3. VF30 PCGS. Wolcott family, possibly preserved by the family since 1792, surfaced at the 2004 ANA Convention; Pre-Long Beach Auction (Ira and Larry Goldberg, 2/2005), lot 806, realized $437,000; Donna Levin and Denis Loring; Madison Collection (Heritage, 1/2008), lot 3462, realized $603,750, Legend Numismatics, Simpson Collection.
4. Very Fine Uncertified. George Seavey; Seavey Descriptive Catalog (William Strobridge, 6/1873), lot 841, not sold, as Lorin G. Parmelee purchased the collection intact; Lorin G. Parmelee; sold to Dr. Maris sometime before 1886, as related in correspondence between H.P. Newlin and T. Harrison Garrett dated June 30, 1886; Dr. Edward Maris Collection (Harlan Page Smith, 6/1886), lot 146, realized $67.50; T. Harrison Garrett; Robert Garrett; John Work Garrett; Johns Hopkins University; Garrett Collection Part IV (Bowers and Ruddy, 3/1981), lot 2348.
5. Fine 15 NGC. The present coin. Loye Lauder Collection (William Doyle Galleries, 12/1983), lot 234; Dana Linett, sold for $15,000 in 1983; David Henderson; Rare Coin Review number 53, October 1984, listed for $24,750; Benson Collection Part I (Ira and Larry Goldberg, 2/2001), lot 151, realized $57,500; Old West and Franklinton Collection (American Numismatic Rarities, 8/2006), lot 14, realized $218,500; Southern Collection; Simpson Collection; Laura Sperber; John Albanese; Al Pinkall/ Gold Rarities; the present consignor.
6. Good-VG Uncertified. Century Sale (Paramount, 4/1965), lot 50, realized $1,050; Rare Coin Review numbers 18, 19, and 20, offered at $14,950; later offered by Douglas Robbins, Inc. at $37,500; Coin World ad on December 4, 1974; Washington, D.C. Sale (Pine Tree Auctions, 2/1975), lot 59; American Numismatic Association.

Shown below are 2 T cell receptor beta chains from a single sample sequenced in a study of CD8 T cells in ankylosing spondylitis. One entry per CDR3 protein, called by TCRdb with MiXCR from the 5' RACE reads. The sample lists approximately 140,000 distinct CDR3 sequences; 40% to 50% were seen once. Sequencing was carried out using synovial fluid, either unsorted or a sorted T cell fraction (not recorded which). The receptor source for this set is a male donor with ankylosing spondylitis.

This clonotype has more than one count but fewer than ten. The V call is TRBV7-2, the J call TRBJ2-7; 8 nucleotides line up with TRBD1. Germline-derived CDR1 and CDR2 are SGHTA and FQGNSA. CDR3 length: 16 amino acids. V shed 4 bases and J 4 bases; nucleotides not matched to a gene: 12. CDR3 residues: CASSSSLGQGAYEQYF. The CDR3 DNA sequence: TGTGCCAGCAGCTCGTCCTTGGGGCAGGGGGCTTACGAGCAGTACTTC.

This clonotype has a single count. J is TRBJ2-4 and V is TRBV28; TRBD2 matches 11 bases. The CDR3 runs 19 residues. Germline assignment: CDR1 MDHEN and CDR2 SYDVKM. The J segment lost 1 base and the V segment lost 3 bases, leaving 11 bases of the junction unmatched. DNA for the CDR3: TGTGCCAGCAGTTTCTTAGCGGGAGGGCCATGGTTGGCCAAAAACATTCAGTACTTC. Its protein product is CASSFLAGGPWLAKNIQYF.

7. Good-VG Porous, Uncertified. Harmer-Rooke in November 1969; New Jersey private collection.
8. Good Uncertified. Major Lenox Lohr Collection; offered in the Empire Coin Company's fixed price list in 1961 at $3,750; River Oaks and Krugjohann Collections (Bowers and Ruddy, 11/1976), lot 909; Public Auction Sale (Stack's, 1/1987), lot 476; also possibly the coin in the Belknap/Martin Collection (Thomas Elder, 10/1908), lot 617, per Stack's. The authenticity of this coin has been challenged, as it was returned to Stack's after the 1987 sale.
9. Michael F. Higgy Collection (Numismatic Gallery, 9/1943), lot 1398; F.C.C. Boyd; American Numismatic Society Collection, inventory number 1956.163.25. This specimen reportedly has a plain edge, rather than the usual reeded edge, and the obverse is struck from a shattered die. Some researchers doubt the authenticity of this piece.
10. Fewsmith Cabinet (Ebenezer Locke Mason, 10/1870), lot 1140, realized $41 to William Sumner Appleton; Massachusetts Historical Society via Appleton's bequest in 1905, cataloged in that collection in the 1920s but not traced since. The Crosby plate coin, Plate X-22.
As can be seen from the roster, the present coin is an above-average specimen with considerable eye appeal for such an early issue. In this regard, the coin may be favorably compared to some of the examples in the roster that claim technically higher grades. The design elements retain much original detail. All lettering is legible, although ONE CENT is a little soft. The surfaces are slightly granular, with dark brown fields and lighter-colored coppery devices. A small obverse rim bruise is noted at 3 o'clock and another on the reverse at 12 o'clock. A few minor contact marks are scattered over both sides. This coin possesses extraordinary historical significance, extreme rarity, and unparalleled collector interest. The opportunity to acquire such a piece is truly once in a lifetime. (PCGS# 11004)
Service and Handling Description: Coins & Currency (view shipping information)